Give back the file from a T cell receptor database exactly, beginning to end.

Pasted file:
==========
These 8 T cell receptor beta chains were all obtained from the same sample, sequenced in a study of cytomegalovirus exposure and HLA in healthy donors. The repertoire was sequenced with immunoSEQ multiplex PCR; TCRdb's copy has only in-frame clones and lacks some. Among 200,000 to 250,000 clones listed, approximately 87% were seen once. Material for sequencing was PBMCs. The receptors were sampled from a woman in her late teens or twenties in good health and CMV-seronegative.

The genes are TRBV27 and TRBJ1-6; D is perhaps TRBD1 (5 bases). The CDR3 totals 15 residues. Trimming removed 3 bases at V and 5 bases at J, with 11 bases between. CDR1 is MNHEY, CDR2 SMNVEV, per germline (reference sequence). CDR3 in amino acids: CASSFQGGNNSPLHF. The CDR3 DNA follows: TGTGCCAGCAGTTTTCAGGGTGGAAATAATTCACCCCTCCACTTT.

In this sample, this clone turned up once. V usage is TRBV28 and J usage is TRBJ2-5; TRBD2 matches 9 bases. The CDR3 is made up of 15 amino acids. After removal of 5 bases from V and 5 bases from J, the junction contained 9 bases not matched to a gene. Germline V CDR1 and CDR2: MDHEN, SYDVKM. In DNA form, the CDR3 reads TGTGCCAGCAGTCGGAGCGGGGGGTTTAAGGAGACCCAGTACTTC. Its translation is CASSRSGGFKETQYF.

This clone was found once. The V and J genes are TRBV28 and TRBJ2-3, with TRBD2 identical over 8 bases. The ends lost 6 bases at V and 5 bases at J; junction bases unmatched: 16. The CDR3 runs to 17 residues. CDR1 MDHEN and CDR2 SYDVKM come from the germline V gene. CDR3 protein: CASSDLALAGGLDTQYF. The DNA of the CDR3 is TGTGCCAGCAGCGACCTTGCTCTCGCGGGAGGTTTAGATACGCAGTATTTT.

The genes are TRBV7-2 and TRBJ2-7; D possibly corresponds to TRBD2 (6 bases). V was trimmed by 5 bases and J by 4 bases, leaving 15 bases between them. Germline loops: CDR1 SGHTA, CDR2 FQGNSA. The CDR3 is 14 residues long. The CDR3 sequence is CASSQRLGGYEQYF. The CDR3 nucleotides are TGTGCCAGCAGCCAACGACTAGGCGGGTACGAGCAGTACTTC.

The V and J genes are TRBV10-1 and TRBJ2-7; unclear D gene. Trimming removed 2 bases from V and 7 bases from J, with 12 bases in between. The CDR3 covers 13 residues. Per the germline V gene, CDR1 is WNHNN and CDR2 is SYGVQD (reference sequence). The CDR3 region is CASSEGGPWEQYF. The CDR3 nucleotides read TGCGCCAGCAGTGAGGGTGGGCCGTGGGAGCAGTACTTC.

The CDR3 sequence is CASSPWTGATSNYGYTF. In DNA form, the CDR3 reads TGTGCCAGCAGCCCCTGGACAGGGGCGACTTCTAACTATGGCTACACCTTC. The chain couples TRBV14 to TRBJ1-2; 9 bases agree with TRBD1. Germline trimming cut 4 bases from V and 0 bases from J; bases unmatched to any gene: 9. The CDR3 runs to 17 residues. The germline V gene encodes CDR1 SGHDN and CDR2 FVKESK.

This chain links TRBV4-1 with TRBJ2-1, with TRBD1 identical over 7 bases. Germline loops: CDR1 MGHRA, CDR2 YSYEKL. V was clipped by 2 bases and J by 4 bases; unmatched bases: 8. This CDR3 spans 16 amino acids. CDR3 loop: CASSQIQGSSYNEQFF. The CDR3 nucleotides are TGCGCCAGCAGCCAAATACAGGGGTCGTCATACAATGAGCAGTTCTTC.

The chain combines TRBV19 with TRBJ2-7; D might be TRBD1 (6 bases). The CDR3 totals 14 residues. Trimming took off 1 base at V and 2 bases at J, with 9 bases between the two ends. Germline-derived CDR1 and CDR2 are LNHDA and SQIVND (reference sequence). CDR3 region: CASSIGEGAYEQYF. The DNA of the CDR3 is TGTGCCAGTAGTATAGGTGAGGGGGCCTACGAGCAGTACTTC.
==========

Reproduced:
These 8 T cell receptor beta chains were all obtained from the same sample, sequenced in a study of cytomegalovirus exposure and HLA in healthy donors. The repertoire was sequenced with immunoSEQ multiplex PCR; TCRdb's copy has only in-frame clones and lacks some. Among 200,000 to 250,000 clones listed, approximately 87% were seen once. Material for sequencing was PBMCs. The receptors were sampled from a woman in her late teens or twenties in good health and CMV-seronegative.

The genes are TRBV27 and TRBJ1-6; D is perhaps TRBD1 (5 bases). The CDR3 totals 15 residues. Trimming removed 3 bases at V and 5 bases at J, with 11 bases between. CDR1 is MNHEY, CDR2 SMNVEV, per germline (reference sequence). CDR3 in amino acids: CASSFQGGNNSPLHF. The CDR3 DNA follows: TGTGCCAGCAGTTTTCAGGGTGGAAATAATTCACCCCTCCACTTT.

In this sample, this clone turned up once. V usage is TRBV28 and J usage is TRBJ2-5; TRBD2 matches 9 bases. The CDR3 is made up of 15 amino acids. After removal of 5 bases from V and 5 bases from J, the junction contained 9 bases not matched to a gene. Germline V CDR1 and CDR2: MDHEN, SYDVKM. In DNA form, the CDR3 reads TGTGCCAGCAGTCGGAGCGGGGGGTTTAAGGAGACCCAGTACTTC. Its translation is CASSRSGGFKETQYF.

This clone was found once. The V and J genes are TRBV28 and TRBJ2-3, with TRBD2 identical over 8 bases. The ends lost 6 bases at V and 5 bases at J; junction bases unmatched: 16. The CDR3 runs to 17 residues. CDR1 MDHEN and CDR2 SYDVKM come from the germline V gene. CDR3 protein: CASSDLALAGGLDTQYF. The DNA of the CDR3 is TGTGCCAGCAGCGACCTTGCTCTCGCGGGAGGTTTAGATACGCAGTATTTT.

The genes are TRBV7-2 and TRBJ2-7; D possibly corresponds to TRBD2 (6 bases). V was trimmed by 5 bases and J by 4 bases, leaving 15 bases between them. Germline loops: CDR1 SGHTA, CDR2 FQGNSA. The CDR3 is 14 residues long. The CDR3 sequence is CASSQRLGGYEQYF. The CDR3 nucleotides are TGTGCCAGCAGCCAACGACTAGGCGGGTACGAGCAGTACTTC.

The V and J genes are TRBV10-1 and TRBJ2-7; unclear D gene. Trimming removed 2 bases from V and 7 bases from J, with 12 bases in between. The CDR3 covers 13 residues. Per the germline V gene, CDR1 is WNHNN and CDR2 is SYGVQD (reference sequence). The CDR3 region is CASSEGGPWEQYF. The CDR3 nucleotides read TGCGCCAGCAGTGAGGGTGGGCCGTGGGAGCAGTACTTC.

The CDR3 sequence is CASSPWTGATSNYGYTF. In DNA form, the CDR3 reads TGTGCCAGCAGCCCCTGGACAGGGGCGACTTCTAACTATGGCTACACCTTC. The chain couples TRBV14 to TRBJ1-2; 9 bases agree with TRBD1. Germline trimming cut 4 bases from V and 0 bases from J; bases unmatched to any gene: 9. The CDR3 runs to 17 residues. The germline V gene encodes CDR1 SGHDN and CDR2 FVKESK.

This chain links TRBV4-1 with TRBJ2-1, with TRBD1 identical over 7 bases. Germline loops: CDR1 MGHRA, CDR2 YSYEKL. V was clipped by 2 bases and J by 4 bases; unmatched bases: 8. This CDR3 spans 16 amino acids. CDR3 loop: CASSQIQGSSYNEQFF. The CDR3 nucleotides are TGCGCCAGCAGCCAAATACAGGGGTCGTCATACAATGAGCAGTTCTTC.

The chain combines TRBV19 with TRBJ2-7; D might be TRBD1 (6 bases). The CDR3 totals 14 residues. Trimming took off 1 base at V and 2 bases at J, with 9 bases between the two ends. Germline-derived CDR1 and CDR2 are LNHDA and SQIVND (reference sequence). CDR3 region: CASSIGEGAYEQYF. The DNA of the CDR3 is TGTGCCAGTAGTATAGGTGAGGGGGCCTACGAGCAGTACTTC.